Royal rivalries, oil uncertainties, and premature optimism about reform initiatives could jeopardize Saudi Arabia's hopes for transformative economic change, says a leading American think tank.
It advised Donald's Trump's administration to steer clear of taking sides in tensions within the royal family, especially over the succession of the 81-year-old King Salman, and to offer public support for the country's long term economic vision (Vision2030) while working to steer the kingdom away from overambitious targets that could undermine the plan's potential.
In its one year review of the state-funded Saudi Vision 2030, the Washington Institute for Near East Policy says that the ambitious plan to reduce Saudi Arabia's dependence on oil and move towards an alternatives diverse economy is fraught with challenges.
Although evidence suggests that the programme is popular with Saudi youths, who are tantalised by the prospect of a more liberal society, said the institute, several obstacles loom: the persistent slump in oil prices; costly financial and political distraction of the war in Yemen; the kingdom's basic resistance to change, epitomised by the deep conservatism of the clerical leadership; uncertainty about whether the current crown prince will actually become king and, if so, whether he will endorse the project.
The institute questions the $2 trillion evaluation of the Kingdom's sovereign wealth fund. Quoting the Financial Times, it said: "While Riyadh has valued the IPO at $2 trillion, leaving hordes of investment bankers and lawyers salivating at the potential slew of contracts…the $2 trillion figure [is] hard to believe." It believes that the valuation is roughly half that size, while citing also an article in the London Sunday Times which offered a similarly incredulous headline: "$2 trillion for Saudi oil? Forget it."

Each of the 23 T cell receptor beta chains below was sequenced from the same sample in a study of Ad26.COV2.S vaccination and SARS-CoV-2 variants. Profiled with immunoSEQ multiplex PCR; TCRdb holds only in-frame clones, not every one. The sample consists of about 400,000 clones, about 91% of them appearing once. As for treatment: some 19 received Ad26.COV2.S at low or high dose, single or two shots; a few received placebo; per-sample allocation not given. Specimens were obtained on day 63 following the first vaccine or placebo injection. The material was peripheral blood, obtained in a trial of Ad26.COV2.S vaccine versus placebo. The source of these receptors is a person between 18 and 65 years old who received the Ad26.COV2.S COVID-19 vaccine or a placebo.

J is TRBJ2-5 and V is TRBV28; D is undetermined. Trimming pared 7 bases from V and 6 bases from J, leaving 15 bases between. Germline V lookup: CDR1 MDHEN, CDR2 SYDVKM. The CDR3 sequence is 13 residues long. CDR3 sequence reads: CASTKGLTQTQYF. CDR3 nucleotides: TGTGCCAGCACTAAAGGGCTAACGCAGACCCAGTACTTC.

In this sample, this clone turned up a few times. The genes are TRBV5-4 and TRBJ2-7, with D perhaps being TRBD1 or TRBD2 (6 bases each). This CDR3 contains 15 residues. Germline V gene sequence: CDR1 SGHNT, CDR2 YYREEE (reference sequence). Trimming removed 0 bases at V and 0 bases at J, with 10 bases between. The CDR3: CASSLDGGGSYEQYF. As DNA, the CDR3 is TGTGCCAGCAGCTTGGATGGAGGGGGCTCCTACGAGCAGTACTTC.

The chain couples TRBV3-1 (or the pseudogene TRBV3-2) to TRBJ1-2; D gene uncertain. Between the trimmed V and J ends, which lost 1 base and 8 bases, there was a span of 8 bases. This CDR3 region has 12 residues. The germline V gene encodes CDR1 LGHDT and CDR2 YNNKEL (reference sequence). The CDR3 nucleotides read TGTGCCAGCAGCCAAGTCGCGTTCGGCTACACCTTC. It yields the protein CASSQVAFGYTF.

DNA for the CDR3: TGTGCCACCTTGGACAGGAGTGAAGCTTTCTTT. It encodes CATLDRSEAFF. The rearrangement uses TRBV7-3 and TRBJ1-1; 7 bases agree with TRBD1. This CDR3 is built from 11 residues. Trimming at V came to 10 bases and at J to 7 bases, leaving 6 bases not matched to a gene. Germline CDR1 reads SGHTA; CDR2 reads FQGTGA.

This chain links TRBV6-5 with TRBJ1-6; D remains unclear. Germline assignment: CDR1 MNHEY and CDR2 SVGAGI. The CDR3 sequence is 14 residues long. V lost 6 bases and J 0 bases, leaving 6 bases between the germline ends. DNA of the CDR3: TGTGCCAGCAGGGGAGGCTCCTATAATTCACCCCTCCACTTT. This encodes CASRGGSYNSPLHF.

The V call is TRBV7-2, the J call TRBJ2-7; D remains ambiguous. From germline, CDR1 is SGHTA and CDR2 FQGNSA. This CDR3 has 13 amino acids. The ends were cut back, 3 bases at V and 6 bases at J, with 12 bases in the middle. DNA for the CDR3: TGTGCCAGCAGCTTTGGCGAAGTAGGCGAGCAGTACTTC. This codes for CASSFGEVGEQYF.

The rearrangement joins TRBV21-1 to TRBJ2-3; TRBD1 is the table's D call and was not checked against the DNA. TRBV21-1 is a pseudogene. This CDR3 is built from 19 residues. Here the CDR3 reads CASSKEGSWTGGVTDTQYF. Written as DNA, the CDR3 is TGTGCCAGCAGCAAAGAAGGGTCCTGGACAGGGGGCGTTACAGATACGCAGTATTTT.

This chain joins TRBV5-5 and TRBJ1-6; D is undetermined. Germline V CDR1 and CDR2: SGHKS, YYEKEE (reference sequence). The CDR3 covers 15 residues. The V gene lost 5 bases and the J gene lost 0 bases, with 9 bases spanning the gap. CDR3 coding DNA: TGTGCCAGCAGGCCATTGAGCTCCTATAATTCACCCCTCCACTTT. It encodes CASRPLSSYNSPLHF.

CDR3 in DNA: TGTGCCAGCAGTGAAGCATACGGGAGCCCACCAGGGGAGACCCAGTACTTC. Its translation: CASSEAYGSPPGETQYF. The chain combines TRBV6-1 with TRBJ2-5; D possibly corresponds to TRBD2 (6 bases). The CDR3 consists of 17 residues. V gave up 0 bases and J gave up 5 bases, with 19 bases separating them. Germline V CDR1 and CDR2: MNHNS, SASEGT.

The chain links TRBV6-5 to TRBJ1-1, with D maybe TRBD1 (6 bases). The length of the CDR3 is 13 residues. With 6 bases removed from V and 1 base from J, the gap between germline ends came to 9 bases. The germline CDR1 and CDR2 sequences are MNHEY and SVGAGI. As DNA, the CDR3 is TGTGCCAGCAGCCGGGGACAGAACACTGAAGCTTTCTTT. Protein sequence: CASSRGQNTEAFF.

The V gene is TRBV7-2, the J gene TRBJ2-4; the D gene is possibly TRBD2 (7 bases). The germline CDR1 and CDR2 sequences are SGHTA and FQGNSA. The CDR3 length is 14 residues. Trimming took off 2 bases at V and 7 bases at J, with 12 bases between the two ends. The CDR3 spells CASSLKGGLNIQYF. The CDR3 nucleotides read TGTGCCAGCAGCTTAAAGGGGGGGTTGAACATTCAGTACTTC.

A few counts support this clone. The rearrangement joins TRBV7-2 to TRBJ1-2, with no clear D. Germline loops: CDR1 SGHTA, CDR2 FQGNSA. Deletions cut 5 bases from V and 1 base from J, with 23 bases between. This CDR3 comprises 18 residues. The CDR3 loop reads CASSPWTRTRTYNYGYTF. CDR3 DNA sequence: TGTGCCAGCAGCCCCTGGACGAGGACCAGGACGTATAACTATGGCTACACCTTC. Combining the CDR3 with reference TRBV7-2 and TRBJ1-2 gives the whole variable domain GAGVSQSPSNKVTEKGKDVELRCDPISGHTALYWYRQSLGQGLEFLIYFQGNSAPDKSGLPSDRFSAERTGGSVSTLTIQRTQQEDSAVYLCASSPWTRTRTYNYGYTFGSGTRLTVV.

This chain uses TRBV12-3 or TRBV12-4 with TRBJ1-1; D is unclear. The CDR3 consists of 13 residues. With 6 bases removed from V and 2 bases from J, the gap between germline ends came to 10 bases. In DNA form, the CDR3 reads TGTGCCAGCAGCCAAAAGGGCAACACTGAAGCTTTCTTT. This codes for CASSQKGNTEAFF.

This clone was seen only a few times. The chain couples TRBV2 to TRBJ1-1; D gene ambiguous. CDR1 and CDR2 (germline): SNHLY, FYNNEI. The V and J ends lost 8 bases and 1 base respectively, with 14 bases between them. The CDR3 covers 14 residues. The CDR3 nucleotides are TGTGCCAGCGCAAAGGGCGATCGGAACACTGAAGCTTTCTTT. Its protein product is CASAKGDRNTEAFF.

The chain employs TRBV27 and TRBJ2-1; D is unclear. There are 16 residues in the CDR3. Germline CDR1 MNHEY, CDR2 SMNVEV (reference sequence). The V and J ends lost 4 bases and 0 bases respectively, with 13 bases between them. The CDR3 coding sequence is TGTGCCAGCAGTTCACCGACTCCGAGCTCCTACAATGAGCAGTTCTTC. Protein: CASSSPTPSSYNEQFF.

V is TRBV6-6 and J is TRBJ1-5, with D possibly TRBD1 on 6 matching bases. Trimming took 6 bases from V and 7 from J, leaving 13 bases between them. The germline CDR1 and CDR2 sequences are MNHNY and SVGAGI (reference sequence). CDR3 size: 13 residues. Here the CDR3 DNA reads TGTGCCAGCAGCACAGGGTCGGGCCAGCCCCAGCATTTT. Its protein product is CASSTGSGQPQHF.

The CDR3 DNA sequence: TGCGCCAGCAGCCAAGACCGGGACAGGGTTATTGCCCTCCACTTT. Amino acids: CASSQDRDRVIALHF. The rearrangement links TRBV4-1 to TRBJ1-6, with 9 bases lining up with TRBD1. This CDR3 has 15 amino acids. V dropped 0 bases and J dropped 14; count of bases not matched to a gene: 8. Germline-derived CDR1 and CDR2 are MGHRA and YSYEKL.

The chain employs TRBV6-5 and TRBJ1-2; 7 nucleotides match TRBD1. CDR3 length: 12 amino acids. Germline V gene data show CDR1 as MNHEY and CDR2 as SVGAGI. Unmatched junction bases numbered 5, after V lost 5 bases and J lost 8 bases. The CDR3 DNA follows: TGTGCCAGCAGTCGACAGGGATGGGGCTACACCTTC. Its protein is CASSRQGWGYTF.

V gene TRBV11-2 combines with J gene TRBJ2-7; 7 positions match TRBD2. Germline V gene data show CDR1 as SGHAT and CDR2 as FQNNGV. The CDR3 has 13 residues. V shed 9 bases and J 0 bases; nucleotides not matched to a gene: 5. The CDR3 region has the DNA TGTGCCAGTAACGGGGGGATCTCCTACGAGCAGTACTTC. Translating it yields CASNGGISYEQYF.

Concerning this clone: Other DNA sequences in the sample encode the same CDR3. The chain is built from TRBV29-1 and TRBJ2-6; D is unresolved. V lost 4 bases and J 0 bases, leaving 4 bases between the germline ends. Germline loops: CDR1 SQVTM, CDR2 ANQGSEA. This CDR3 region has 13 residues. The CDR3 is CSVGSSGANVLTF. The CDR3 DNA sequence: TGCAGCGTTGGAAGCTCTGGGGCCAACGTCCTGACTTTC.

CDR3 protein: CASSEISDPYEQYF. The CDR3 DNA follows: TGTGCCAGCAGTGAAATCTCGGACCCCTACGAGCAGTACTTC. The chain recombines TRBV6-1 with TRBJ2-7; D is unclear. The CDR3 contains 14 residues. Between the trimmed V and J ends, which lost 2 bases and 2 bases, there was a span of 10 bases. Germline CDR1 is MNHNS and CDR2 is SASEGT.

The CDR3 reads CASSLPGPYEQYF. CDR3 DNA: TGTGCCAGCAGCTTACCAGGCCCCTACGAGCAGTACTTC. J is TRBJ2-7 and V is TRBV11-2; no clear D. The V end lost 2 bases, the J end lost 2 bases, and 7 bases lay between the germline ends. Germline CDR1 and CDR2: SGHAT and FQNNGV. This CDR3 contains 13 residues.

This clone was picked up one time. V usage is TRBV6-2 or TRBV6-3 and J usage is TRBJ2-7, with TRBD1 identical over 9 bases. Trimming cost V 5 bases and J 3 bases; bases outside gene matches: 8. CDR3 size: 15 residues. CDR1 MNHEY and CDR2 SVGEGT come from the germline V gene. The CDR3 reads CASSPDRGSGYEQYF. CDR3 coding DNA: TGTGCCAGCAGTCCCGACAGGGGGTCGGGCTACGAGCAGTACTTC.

A "fundamental contradiction" exists in the plan, said the institute. The key to Vision 2030 is the release of funds from the state oil company Aramco, but asking foreign investors to put their money into the Saudi hydrocarbon sector while the country seems eager to move away from oil sends a mixed message.
War in Yemen
The institute believes that the war in Yemen is also taking its toll on the country's ability to realise its 2030 vision. The campaign has become stalemated, costing tens of millions of dollars per day and its military has had to fend off constant accusations of attacks on civilian targets, which spurred Washington to cut off the supply of some munitions
The report also cites conservative backlash as an obstacle. Author, Simon Henderson, believes that previous reform attempts in Saudi Arabia have been cautiously framed but Vision 2030 breaks this mould, which may lead to a religious and cultural backlash.
Like all long term projects, Vision 2030 faces the challenge of continuity. It is widely seen as a vehicle for the personal ambition of Crown Prince Mohammed Bin Salman but it's not entirely clear if the young prince can leapfrog his older cousin Muhammad Bin Nayef, the kingdom's interior minister and key counterterrorism interlocutor with Washington, as the successor to King Salman.
In its recommendation to Trump, the institute, which advances American interests in the Middle East and promotes policies that secure them, advises caution by pointing to the policy differences between Riyadh and Washington, especially on oil and Yemen.